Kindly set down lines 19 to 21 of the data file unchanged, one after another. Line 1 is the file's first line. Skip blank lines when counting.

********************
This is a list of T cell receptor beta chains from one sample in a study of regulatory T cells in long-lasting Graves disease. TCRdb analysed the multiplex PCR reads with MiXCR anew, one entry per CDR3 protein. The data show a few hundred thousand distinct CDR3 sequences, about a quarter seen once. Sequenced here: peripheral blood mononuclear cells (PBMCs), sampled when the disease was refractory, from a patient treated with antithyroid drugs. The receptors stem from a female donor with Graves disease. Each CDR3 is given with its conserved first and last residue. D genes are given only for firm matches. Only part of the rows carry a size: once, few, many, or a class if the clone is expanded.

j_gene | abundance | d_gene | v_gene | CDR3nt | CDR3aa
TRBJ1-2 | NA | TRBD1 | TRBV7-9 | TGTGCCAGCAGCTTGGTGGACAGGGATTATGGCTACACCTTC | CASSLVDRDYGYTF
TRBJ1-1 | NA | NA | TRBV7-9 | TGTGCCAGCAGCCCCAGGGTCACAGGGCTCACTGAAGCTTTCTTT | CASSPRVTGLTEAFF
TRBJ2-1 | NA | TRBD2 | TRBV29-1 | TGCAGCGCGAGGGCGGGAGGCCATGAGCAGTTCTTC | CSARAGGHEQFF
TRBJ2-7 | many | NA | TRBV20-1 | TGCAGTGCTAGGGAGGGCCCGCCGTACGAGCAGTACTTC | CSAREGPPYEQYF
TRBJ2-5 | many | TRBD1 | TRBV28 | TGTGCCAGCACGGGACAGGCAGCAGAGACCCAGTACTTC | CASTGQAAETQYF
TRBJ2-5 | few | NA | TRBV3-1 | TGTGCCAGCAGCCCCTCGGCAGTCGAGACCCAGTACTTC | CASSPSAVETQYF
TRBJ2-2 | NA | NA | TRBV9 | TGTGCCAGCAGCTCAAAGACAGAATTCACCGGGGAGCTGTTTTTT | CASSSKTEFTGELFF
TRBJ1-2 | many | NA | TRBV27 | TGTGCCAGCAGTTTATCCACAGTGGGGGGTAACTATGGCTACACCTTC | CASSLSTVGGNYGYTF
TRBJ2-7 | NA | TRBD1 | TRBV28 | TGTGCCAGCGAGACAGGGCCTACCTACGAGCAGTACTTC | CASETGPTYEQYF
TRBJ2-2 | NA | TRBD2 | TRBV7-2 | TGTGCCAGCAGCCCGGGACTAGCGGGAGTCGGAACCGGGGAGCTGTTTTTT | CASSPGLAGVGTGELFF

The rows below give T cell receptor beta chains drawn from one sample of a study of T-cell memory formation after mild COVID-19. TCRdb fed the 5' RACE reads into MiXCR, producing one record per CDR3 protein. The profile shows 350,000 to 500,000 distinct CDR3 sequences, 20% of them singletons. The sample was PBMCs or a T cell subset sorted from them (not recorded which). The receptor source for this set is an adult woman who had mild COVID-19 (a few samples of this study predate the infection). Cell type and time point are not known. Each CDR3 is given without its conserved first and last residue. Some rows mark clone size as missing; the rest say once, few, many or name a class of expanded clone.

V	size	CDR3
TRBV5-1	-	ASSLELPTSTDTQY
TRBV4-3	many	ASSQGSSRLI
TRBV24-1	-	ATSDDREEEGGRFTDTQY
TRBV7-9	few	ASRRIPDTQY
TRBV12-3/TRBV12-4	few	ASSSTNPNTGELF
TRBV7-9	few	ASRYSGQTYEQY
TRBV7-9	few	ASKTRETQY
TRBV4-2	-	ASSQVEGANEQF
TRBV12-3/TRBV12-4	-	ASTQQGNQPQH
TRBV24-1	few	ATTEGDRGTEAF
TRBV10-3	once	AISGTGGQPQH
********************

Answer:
TRBV12-3/TRBV12-4	few	ASSSTNPNTGELF
TRBV7-9	few	ASRYSGQTYEQY
TRBV7-9	few	ASKTRETQY